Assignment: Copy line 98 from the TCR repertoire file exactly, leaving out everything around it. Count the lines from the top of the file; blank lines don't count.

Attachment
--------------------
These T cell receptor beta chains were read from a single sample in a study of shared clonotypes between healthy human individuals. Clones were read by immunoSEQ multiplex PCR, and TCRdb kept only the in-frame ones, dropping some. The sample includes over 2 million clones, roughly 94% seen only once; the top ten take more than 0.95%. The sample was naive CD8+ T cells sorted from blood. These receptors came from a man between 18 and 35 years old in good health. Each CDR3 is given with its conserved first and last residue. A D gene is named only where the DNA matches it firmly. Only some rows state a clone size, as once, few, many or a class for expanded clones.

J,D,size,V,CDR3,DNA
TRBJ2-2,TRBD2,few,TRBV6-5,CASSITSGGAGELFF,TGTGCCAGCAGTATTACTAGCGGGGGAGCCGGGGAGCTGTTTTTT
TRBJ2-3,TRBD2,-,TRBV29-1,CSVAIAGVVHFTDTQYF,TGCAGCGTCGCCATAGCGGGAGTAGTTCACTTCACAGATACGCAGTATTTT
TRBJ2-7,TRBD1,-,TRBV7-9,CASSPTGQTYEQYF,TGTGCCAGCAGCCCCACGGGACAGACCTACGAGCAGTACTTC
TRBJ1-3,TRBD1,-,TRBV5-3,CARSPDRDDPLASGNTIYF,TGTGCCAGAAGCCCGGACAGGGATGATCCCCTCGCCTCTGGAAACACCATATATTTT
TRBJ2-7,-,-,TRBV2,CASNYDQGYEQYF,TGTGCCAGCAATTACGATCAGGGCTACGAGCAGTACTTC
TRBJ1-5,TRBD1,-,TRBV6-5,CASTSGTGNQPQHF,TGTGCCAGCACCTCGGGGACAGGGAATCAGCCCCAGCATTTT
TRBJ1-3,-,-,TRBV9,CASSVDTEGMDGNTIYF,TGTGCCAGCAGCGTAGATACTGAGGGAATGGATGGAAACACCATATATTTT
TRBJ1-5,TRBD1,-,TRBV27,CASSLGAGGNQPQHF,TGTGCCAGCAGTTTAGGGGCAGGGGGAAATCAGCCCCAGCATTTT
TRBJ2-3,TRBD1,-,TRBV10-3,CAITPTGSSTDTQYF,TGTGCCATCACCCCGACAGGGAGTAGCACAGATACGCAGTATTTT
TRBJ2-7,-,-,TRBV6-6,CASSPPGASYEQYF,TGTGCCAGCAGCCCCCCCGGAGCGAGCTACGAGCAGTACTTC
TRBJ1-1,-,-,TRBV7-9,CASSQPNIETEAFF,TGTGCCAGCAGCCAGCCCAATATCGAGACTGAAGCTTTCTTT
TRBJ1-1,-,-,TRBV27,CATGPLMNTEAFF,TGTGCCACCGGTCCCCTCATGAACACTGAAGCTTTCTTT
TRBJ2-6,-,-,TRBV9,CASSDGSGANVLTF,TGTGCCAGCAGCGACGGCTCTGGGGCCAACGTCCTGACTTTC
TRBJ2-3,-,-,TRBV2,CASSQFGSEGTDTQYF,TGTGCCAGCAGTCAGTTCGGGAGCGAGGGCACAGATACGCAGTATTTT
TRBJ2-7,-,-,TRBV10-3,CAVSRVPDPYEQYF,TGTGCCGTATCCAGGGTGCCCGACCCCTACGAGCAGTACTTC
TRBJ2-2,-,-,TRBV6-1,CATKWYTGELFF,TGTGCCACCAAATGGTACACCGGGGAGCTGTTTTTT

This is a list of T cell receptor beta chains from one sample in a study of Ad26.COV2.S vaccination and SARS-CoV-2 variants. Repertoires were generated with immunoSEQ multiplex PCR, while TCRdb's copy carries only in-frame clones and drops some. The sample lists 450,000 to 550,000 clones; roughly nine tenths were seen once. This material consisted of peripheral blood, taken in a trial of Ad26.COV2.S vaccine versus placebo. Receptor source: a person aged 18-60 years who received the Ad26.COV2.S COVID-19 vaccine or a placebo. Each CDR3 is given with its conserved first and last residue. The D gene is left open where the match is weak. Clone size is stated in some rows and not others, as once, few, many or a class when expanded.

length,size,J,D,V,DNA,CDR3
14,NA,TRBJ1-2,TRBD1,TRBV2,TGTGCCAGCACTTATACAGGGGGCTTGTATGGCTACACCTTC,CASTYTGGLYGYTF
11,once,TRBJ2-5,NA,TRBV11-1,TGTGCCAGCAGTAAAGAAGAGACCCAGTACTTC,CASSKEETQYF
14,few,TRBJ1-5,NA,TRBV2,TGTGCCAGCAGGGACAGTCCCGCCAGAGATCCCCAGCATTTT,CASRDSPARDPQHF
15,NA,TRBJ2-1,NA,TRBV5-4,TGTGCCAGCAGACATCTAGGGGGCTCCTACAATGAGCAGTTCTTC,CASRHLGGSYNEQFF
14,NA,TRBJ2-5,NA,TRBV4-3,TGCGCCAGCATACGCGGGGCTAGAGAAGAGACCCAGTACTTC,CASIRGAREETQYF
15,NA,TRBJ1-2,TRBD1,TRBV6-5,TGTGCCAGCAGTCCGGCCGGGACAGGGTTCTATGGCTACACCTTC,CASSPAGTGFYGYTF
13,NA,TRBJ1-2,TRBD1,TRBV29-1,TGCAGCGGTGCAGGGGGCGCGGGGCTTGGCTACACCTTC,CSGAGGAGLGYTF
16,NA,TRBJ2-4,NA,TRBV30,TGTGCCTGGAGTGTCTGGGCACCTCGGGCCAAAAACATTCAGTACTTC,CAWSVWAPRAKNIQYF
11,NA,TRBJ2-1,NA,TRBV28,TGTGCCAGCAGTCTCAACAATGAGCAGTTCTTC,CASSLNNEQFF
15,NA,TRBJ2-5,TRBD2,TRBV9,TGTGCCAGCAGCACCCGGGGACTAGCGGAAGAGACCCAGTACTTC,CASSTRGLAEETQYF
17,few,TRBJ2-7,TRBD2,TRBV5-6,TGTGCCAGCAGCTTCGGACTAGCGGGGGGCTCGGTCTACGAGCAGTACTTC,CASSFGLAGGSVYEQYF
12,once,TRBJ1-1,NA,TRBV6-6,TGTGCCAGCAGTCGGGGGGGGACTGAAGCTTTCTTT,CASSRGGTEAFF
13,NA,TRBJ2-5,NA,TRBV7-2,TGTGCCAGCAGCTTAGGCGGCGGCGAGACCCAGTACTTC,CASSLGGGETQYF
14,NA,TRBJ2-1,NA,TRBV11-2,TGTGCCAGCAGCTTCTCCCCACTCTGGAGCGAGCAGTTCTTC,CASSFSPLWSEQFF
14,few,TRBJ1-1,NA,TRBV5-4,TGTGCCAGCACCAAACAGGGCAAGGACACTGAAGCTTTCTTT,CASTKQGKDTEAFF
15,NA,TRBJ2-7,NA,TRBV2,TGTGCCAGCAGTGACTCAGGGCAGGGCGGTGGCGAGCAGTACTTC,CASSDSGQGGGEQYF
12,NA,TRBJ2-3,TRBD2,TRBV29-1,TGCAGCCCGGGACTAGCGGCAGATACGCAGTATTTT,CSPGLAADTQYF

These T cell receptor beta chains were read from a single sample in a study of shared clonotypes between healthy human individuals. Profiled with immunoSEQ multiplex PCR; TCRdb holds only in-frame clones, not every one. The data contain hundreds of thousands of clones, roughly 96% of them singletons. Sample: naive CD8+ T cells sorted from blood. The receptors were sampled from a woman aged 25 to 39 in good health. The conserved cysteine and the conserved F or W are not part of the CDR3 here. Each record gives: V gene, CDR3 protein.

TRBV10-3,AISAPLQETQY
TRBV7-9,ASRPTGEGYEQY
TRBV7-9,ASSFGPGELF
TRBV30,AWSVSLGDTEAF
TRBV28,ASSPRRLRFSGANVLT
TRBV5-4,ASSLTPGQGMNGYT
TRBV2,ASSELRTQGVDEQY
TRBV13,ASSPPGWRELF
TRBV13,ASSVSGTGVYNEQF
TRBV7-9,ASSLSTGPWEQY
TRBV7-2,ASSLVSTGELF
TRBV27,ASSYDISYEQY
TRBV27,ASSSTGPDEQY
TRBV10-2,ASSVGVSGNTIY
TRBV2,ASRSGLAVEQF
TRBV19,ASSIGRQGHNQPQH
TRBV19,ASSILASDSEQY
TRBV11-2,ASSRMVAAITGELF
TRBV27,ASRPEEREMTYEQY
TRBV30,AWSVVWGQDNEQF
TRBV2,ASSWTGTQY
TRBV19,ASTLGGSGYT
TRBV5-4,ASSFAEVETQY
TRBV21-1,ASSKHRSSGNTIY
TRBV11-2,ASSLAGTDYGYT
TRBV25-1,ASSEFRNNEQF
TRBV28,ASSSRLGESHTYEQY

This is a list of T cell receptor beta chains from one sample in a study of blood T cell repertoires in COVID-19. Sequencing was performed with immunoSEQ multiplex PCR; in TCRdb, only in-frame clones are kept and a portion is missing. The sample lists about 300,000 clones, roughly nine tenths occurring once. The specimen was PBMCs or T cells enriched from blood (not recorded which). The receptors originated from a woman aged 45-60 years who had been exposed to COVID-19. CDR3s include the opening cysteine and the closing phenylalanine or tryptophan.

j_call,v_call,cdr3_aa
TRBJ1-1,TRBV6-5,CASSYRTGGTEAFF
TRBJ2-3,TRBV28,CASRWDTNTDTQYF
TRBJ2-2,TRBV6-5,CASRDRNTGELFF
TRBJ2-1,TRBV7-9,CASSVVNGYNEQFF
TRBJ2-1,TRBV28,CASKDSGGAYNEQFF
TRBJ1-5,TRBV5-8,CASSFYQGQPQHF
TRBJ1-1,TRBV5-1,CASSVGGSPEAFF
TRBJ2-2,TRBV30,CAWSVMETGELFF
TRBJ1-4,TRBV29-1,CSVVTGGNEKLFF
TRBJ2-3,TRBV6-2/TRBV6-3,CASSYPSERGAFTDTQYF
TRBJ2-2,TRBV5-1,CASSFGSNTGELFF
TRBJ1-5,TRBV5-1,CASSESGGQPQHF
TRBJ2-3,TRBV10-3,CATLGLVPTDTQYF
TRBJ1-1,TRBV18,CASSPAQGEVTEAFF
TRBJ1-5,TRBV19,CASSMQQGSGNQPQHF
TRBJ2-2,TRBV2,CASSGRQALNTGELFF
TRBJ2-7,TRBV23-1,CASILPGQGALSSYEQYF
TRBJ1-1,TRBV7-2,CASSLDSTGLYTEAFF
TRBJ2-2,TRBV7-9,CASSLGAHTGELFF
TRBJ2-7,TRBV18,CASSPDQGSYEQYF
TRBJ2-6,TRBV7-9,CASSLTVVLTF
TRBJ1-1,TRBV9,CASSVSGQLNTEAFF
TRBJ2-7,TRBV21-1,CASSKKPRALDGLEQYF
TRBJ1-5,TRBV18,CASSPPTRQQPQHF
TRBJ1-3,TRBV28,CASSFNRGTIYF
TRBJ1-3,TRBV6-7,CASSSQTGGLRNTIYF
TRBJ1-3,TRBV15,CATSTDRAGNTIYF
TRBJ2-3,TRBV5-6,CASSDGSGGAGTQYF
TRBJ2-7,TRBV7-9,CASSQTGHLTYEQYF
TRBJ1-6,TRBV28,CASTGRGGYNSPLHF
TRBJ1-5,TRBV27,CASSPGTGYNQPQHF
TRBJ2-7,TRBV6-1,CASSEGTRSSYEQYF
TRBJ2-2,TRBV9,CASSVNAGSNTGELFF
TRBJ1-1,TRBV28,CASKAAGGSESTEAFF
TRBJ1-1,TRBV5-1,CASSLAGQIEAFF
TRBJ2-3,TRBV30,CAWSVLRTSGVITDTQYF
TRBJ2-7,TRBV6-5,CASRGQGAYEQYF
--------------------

TRBJ1-5,TRBV27,CASSPGTGYNQPQHF